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A Conversation With Emily Thuysbaert

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I remember vividly sitting down at my desk at school with my hands getting clammy. What torments would I be asked to complete today and what bully would find me and damage my self esteem more.

To avoid this I would not be the one putting my hand up, I’d try make myself as small as possible.

“Emily you are so stupid, so dumb,” I would hear from both the teachers and my fellow students. I began to believe it, I heard it so much it must be true. Fast forward to present day, I am 37 years old and when someone says you are very clever, I look over my shoulder to see who they are talking to. I find it hard to believe they are talking about me.

I heard so much about what I wasn’t doing well or what I needed to try harder at.

It’s a hard thing to try to explain to someone, it’s as if the answer is in your head but you can quiet reach it. You try to fill my brain with words over and over again but I can not store it and so tomorrow I will forget what I’ve learnt to spell today.

I navigated towards art and creating things and feel in love with photography and films.

I pushed myself through college then onto university.  It was my way of telling the people who said I was dumb or stupid, LOOK I PROVED YOU WRONG!!!

I have a degree in photojournalism BA Hons and I am now a children’s author.

I never thought I’d become a writer or it would ever make sense or anyone would like to read something I’ve written.

So 3 years ago after the third and final time I was discriminated against at work by my employer putting me on an improvement notice because they didn’t know what else to do with me, like putting me on that, increasing my stress levels, would help me in any way or form, I decided to leave full time employment and it has been the best decision of my life. I wrote my first children’s book based on my husky Mia a year ago (The magic husky) and now I am my 4th children’s book.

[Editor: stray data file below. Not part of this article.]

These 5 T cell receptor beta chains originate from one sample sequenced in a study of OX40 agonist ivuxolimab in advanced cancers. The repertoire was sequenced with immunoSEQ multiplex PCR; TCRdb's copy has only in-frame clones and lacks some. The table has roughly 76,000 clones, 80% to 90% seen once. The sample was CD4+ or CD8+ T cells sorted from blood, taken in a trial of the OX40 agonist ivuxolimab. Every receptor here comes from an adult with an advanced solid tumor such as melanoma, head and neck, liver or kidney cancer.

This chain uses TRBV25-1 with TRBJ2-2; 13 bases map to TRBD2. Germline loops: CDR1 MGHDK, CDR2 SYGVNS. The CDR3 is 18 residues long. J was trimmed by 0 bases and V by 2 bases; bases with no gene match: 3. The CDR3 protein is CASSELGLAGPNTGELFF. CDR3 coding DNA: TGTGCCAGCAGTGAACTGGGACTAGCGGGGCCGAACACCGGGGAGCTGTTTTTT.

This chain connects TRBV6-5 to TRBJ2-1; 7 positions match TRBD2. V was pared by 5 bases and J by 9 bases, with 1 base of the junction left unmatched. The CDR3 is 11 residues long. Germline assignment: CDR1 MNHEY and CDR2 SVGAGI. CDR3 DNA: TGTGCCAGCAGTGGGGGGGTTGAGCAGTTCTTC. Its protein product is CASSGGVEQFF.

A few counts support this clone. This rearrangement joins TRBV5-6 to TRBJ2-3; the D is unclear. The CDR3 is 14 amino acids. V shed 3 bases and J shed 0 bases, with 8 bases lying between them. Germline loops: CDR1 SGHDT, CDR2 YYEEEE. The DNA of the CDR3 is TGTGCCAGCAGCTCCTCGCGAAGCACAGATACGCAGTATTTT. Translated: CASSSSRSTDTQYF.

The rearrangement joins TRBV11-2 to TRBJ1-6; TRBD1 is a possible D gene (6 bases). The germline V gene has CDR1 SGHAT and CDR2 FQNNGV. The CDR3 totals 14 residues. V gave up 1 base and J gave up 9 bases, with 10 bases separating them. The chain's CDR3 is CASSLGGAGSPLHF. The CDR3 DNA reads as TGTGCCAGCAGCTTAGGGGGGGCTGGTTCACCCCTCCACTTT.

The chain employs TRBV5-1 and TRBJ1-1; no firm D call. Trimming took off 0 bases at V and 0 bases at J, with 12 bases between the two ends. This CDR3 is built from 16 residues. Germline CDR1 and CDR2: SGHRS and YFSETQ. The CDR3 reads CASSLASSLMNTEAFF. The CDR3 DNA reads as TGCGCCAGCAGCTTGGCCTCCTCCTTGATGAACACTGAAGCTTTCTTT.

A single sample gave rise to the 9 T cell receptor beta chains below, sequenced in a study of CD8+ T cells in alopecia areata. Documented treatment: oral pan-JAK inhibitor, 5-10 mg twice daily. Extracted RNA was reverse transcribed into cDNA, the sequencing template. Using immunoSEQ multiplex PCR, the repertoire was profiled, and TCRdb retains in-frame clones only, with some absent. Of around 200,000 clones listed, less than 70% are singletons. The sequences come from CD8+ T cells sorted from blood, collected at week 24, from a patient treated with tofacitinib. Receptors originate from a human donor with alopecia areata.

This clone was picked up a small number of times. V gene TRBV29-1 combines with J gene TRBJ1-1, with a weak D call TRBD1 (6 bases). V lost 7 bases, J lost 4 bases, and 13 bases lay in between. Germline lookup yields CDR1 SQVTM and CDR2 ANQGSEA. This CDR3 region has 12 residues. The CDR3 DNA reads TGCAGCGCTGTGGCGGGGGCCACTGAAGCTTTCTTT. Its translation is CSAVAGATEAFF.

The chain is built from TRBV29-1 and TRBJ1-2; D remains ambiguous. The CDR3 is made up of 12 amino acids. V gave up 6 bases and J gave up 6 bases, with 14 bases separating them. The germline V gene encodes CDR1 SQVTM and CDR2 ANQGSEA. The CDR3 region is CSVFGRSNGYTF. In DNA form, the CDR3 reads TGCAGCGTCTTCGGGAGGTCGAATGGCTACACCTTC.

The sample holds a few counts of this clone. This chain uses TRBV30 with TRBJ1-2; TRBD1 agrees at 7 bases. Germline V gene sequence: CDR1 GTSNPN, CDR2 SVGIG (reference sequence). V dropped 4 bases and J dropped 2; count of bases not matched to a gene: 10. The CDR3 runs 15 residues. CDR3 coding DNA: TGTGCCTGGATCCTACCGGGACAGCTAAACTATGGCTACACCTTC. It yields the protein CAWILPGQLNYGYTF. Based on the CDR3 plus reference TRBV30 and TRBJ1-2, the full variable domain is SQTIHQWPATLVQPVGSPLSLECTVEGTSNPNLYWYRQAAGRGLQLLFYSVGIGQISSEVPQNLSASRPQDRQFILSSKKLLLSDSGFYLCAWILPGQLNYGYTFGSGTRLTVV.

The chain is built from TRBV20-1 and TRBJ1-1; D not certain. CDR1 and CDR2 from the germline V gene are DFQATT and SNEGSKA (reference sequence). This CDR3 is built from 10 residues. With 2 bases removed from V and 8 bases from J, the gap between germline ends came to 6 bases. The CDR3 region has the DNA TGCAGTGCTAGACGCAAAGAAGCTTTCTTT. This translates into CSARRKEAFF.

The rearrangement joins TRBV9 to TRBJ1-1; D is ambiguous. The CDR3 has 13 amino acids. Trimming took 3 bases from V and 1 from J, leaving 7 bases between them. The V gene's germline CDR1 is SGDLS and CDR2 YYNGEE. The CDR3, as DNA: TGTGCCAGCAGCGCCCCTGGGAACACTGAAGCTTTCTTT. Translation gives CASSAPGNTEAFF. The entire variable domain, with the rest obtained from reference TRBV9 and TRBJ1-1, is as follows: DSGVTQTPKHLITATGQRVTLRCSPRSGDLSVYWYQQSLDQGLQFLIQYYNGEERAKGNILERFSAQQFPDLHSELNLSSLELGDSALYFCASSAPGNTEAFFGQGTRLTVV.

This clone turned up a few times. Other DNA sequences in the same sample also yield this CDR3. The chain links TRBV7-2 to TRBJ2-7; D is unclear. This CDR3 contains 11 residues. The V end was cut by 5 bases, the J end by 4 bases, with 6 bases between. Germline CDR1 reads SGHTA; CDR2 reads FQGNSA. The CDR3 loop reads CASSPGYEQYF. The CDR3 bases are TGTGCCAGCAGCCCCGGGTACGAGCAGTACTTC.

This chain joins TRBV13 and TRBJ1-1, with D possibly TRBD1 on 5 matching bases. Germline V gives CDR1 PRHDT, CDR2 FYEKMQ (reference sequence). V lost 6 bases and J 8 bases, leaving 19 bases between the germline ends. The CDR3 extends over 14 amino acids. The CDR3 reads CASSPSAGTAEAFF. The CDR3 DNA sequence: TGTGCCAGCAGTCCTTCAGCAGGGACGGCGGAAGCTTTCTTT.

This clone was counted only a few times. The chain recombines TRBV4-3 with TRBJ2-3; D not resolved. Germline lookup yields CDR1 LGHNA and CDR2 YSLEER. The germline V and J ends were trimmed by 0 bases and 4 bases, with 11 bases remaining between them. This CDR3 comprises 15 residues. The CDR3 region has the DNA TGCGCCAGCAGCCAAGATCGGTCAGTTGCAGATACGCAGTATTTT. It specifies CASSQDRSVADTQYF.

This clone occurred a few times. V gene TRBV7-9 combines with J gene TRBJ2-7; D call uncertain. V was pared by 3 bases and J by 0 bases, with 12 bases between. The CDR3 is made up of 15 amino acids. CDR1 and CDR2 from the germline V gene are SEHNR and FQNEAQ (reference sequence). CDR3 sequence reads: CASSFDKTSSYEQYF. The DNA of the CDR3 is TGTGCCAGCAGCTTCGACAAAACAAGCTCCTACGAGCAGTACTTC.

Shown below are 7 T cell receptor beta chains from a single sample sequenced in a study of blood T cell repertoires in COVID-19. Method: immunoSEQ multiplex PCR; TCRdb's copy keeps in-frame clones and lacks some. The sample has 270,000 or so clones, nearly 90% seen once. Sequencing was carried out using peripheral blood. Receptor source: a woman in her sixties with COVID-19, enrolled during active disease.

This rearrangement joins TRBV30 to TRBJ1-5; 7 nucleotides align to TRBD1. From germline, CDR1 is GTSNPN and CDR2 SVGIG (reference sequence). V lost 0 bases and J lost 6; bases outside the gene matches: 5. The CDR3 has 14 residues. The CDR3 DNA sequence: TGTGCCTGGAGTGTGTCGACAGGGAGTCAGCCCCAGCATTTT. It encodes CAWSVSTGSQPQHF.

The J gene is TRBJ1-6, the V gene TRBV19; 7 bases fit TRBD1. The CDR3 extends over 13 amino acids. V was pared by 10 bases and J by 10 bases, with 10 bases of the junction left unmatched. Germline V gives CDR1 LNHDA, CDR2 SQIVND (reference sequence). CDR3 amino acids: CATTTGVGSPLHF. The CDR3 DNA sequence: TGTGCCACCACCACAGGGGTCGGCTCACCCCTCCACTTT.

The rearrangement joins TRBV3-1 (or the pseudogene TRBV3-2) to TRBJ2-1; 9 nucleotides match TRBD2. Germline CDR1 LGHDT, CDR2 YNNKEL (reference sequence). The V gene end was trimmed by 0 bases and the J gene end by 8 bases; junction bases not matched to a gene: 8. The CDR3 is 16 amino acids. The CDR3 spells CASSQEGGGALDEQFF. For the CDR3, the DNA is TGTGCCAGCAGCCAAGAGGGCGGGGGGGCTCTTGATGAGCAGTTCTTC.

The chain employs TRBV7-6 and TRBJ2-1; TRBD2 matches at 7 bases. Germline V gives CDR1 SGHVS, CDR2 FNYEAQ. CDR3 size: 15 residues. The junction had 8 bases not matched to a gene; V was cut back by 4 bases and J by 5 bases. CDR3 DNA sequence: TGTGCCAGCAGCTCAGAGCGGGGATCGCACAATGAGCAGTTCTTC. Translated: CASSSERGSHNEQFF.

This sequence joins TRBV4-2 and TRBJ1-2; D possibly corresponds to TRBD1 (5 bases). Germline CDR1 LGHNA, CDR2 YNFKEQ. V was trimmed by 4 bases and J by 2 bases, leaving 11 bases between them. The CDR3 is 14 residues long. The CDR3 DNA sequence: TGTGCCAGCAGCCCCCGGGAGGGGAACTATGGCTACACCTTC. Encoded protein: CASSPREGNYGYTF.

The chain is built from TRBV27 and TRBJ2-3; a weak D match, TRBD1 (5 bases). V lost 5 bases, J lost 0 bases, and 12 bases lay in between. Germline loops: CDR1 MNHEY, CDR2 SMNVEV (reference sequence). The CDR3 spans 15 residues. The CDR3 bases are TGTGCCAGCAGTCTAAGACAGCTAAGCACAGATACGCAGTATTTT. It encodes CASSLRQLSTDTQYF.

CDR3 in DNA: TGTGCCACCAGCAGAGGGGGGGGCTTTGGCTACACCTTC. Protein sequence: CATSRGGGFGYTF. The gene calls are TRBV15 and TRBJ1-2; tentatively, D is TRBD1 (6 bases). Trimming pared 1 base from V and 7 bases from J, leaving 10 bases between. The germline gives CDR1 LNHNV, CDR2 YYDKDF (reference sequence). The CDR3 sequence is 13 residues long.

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I go into schools and do dyslexia awareness talks. The project is called #dreambigdreams, I talk about my dyslexia and how I cope and how I manage. I always say I have a magic brain and that anyone can do anything they want to in life.

I discuss about my unique and backwards way of writing. I am a visual dyslexic I draw my books out first, I then give it to my mum to beautifully illustrate for me and then I write my stories to the pictures.

It is challenging to write a story and fit in my unique interactive elements into my books but I love seeing my world come to life.

My mum has been my biggest advocate to get the education I have and I am very thankful for all she did for me.

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It was nice to have a dyslexic father just like me, we are very similar so I never felt alone. He has been the driving force in getting my books out their, I am very lucky.

My latest book is called LADY THE LADYBUG and I wanted to put the main character as dyslexic and explain what dyslexia is like for me and that Lady doesn’t let dyslexia hold her back.

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The main message of this book is to NEVER GIVE UP AND NEVER GIVE IN.

My challenge is now to make my dyslexic journals I have created available too all schools across the UK and hopefully across the world.

They enable learners to log their achievements and focus on the possibilities and recognize traits and patterns which could decrease the anxieties that come with dyslexia.

All my books are available on Amazon under my name EMILY THUYSBAERT and if you would like a private motivational empowering message made out to your dyslexic child I am happy to do this. We are after all one big dyslexic family: myincredibleadventures@outlook.com.

If there is one thing I could tell my younger self it would be, “Don’t worry so much, you have a gift and you will use it to help others.”

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